As good as it gets

Do you remember the times that your life moved forward in an almost unseen way?  When in a moment you knew, for certain, that life had changed.  When, despite everything, a shadowy dream seemed to take life. Like the words from Rainbow Connection.

Have you been half asleep?

And have you heard voices

I’ve heard them calling my name…..

I’ve heard it too many times to ignore it

There’s something that I’m supposed to be

It seems to me, that I’m here finally.  I’m filled with warmth, hope, and desire.  In an odd way, I’m reminded of winter, when it seemed that spring would never come.  The trees reached upward with bony, gnarled fingers.  I couldn’t see any sign of buds or blooms.

I should have had more faith.

To celebrate these new beginnings, I’d like to share my mother-in-law’s recipe for seviyan kheer.

This nutty, creamy milk pudding with thin strands of melt-in-your mouth toasted noodles, bits of almond, and crushed cardamom, is filled with the flavor of celebration and festivity. I never thought I’d even like it, let alone fall so utterly and deeply in love with it.  It’s sweet, rich and nourishing.  I can’t stop eating it, and I usually fall asleep at night thinking about when it might be ok to make it again.

Seviyan Kheer

For this kheer, you can use any thin vermicelli noodle.  However, the variety that comes from Pakistan, found in the Indian grocery stores like Patel’s and Bhavani, is far superior in flavor.  Go in and ask for the “seviyan from Pakistan,” and the people in the store will send you to the right shelf.

Serves 4

1/2 gallon milk (about 2 litres)

3/4 roughly filled cup of thin vermicelli noodle

1 tbsp ghee

¼ cup raisins

½ cup whole raw almonds, soaked, skin removed and sliced

about ½ cup sugar, brown or white

1 tsp of cardamom powder, if possible freshly pounded

  1. Bring the milk to boil on medium heat in a big pot until it reduces by ¼ of its original volume.  Stir occasionally to prevent sticking.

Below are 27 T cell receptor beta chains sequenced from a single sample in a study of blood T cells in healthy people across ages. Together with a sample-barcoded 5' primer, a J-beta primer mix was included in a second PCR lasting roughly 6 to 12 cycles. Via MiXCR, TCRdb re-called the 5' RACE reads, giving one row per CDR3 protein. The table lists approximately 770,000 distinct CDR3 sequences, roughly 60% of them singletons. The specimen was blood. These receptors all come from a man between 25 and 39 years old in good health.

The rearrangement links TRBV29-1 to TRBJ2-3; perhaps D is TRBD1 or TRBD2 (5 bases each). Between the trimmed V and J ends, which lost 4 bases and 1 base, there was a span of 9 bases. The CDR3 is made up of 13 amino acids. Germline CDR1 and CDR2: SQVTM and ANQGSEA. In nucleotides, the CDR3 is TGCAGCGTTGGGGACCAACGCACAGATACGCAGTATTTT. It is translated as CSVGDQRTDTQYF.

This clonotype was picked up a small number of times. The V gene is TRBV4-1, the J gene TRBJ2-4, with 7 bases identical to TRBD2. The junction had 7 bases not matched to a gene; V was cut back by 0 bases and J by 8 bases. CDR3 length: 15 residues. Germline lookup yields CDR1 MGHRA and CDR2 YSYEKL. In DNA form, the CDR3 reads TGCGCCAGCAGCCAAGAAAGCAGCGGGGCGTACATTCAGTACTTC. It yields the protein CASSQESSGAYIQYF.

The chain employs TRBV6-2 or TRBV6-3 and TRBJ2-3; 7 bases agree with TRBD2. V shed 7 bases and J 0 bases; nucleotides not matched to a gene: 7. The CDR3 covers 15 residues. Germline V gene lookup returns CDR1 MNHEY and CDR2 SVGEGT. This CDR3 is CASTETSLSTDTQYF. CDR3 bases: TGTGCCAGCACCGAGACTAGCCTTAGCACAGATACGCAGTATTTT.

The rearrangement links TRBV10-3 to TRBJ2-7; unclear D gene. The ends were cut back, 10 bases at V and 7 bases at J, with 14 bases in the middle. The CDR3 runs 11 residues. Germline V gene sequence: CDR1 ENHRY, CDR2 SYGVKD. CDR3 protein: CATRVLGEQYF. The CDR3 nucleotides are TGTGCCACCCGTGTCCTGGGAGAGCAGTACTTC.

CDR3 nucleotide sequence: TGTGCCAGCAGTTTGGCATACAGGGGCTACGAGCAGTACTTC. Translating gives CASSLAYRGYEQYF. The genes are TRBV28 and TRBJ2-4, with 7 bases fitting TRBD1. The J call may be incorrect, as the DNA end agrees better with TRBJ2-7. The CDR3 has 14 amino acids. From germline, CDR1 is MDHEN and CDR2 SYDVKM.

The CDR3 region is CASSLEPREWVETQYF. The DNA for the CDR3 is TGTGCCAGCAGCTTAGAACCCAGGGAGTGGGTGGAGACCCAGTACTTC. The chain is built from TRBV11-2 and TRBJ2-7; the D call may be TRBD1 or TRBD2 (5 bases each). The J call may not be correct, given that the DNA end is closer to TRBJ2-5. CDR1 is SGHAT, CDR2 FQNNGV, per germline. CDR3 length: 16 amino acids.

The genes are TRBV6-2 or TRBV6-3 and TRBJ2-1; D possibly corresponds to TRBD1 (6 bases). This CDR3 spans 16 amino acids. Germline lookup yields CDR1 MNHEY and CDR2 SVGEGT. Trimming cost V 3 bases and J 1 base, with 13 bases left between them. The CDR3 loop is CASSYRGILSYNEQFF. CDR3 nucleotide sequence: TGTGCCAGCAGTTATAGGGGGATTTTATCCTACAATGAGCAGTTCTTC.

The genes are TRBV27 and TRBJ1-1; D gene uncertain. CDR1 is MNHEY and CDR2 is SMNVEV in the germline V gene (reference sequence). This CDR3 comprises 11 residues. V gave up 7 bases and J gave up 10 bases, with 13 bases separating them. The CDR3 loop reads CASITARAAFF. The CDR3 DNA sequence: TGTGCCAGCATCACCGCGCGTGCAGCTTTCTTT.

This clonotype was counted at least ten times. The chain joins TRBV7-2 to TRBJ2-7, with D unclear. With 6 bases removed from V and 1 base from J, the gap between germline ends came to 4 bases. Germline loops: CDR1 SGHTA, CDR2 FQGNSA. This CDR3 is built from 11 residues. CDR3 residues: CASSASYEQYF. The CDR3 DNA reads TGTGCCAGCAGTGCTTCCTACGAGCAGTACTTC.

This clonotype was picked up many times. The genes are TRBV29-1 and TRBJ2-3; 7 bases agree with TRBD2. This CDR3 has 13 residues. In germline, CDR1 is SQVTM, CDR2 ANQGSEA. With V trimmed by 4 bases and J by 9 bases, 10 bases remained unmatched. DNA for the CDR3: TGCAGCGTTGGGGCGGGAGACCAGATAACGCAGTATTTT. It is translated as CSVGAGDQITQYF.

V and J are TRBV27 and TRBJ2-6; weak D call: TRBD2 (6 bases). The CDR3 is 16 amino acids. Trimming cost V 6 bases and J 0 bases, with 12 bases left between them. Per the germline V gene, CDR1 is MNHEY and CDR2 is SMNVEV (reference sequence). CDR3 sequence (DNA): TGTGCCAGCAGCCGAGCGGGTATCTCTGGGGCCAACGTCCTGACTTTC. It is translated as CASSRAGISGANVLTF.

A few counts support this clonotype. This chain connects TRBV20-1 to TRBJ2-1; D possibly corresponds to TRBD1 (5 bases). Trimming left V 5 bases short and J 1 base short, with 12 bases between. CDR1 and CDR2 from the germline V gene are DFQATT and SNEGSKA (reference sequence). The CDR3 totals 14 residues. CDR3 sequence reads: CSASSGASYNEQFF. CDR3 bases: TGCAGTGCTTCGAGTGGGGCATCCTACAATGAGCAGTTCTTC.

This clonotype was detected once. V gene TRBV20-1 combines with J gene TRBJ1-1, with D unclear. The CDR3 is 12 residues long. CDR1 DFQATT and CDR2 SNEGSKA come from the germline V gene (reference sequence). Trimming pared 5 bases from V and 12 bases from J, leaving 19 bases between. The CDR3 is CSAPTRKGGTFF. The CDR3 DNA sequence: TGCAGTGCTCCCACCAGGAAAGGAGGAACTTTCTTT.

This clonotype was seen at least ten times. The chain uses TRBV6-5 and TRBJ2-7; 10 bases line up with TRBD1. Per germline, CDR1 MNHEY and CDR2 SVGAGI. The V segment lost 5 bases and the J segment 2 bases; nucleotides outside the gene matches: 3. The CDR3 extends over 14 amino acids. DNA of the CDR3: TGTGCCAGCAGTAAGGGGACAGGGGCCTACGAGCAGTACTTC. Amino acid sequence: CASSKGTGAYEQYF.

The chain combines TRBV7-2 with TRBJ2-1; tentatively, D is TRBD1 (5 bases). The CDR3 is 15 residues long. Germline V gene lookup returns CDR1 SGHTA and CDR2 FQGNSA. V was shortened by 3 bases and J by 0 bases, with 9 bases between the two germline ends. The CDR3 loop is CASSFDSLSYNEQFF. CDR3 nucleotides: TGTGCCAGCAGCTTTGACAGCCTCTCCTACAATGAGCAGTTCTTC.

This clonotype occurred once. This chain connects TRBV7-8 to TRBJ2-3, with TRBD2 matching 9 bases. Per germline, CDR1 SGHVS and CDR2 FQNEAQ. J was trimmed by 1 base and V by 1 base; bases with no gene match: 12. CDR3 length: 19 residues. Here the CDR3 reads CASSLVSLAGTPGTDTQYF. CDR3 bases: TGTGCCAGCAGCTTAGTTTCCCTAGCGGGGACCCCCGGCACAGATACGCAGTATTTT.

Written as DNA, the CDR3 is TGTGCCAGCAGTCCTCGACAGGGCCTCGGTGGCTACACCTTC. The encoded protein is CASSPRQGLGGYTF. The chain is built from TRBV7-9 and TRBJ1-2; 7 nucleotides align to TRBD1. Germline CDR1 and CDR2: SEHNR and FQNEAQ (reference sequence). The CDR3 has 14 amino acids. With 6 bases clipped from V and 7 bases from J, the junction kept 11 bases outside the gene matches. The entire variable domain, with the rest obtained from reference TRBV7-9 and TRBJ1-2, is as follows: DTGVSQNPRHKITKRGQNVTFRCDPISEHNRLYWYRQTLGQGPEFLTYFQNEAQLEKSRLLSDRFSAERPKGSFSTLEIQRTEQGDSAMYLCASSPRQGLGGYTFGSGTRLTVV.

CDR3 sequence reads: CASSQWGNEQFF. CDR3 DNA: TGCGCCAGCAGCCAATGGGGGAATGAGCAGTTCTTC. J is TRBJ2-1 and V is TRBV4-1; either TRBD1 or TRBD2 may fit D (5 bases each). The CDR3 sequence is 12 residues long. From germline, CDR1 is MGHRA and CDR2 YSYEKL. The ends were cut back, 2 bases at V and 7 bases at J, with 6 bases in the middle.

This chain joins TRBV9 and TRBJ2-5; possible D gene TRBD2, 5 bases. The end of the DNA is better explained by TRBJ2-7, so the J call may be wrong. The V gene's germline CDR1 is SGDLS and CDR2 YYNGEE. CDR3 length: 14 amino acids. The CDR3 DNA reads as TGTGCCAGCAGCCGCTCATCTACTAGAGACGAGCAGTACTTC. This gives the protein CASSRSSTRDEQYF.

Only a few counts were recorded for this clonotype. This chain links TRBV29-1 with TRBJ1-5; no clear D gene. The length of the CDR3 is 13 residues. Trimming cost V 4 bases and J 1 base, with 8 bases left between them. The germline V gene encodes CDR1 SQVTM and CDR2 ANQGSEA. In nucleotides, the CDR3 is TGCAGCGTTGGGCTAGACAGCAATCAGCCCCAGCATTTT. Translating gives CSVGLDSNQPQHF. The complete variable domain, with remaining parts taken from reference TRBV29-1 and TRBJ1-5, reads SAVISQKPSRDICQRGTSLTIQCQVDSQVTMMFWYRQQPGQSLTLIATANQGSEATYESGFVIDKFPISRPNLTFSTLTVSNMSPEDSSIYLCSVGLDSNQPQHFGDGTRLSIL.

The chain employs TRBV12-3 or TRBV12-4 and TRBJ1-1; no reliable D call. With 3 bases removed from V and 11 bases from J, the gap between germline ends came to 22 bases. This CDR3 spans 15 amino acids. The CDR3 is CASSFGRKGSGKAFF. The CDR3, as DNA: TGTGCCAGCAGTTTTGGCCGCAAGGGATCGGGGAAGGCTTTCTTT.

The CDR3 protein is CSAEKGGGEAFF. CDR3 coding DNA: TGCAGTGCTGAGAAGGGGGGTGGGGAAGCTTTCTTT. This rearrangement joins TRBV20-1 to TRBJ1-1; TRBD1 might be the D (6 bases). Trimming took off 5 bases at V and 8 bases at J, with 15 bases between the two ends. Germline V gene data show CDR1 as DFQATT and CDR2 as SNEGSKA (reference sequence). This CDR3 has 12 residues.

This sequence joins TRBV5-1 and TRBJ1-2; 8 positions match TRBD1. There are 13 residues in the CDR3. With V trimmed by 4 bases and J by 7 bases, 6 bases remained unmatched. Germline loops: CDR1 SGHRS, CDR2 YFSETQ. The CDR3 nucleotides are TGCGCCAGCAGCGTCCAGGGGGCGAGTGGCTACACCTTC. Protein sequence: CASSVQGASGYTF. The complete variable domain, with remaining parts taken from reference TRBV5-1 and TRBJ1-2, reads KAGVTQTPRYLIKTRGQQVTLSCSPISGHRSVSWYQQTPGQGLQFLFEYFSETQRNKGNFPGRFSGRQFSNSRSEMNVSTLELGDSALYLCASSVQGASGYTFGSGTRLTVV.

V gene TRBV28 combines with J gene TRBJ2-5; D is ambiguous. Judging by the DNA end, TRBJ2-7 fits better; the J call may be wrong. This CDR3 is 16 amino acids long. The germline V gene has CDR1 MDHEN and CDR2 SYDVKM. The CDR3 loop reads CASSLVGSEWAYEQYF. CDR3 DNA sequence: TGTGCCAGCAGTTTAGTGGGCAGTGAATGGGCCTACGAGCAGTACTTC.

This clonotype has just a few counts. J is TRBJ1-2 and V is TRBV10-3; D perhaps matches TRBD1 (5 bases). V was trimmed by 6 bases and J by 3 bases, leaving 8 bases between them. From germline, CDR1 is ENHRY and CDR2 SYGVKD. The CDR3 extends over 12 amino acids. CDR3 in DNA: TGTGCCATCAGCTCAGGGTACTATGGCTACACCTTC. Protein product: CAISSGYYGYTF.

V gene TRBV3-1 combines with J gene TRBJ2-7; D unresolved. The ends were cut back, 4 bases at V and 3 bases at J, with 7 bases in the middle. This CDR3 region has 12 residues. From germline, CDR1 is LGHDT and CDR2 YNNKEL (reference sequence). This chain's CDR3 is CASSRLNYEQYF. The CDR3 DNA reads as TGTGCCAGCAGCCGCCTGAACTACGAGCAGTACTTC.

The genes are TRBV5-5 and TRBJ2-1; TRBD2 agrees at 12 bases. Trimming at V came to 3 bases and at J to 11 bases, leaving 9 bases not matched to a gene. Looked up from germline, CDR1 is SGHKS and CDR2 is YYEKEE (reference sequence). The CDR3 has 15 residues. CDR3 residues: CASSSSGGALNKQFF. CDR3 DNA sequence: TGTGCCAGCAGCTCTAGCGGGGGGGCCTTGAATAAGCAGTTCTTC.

2. Separately, heat the ghee in a small pan on medium heat.  Add the vermicelli and toast for a minute until it turns into a deeper brown.  Turn the heat off, and keep aside until the milk is ready.
  3. When the milk is about ¾ of its original volume, add the toasted vermicelli, the almonds and the raisins.  Keep boiling the milk until it reduces to half its original volume.
  4. Now add the sugar and continue to cook.  Taste for sweetness (be careful not to burn your mouth) and add more sugar if needed.  By now the vermicelli should have cooked through and the pudding should have a fairly thick, dropping consistency.  Test by pinching a strand or two of vermicelli between your fingertips.  Add the crushed cardamom and remove from flame.
  5. Enjoy hot or cold.

8 Comments Add yours

  1. sylvia says:

    devika, how i miss your writing! it’s as beautiful and lyrical as i remember from so many years ago, during our time in NYC. i hope you continue to share. and also i cannot wait to try out more of your recipes. xo

    1. devikakumar says:

      hi Sylvia! it’s so nice to hear from you. Thank you for the sweet words :-). I hope you are doing well.

    1. devikakumar says:

      I promise that you will love it!

  2. Rima says:

    have been eagerly waiting for you to resume updating calcutta chow! loved this post!

    1. devikakumar says:

      Love your support!! Thank you.

  3. Sucharita Roy says:

    Comes out really good. Keora essence also goes well.

    1. devikakumar says:

      Thank you for the feedback!

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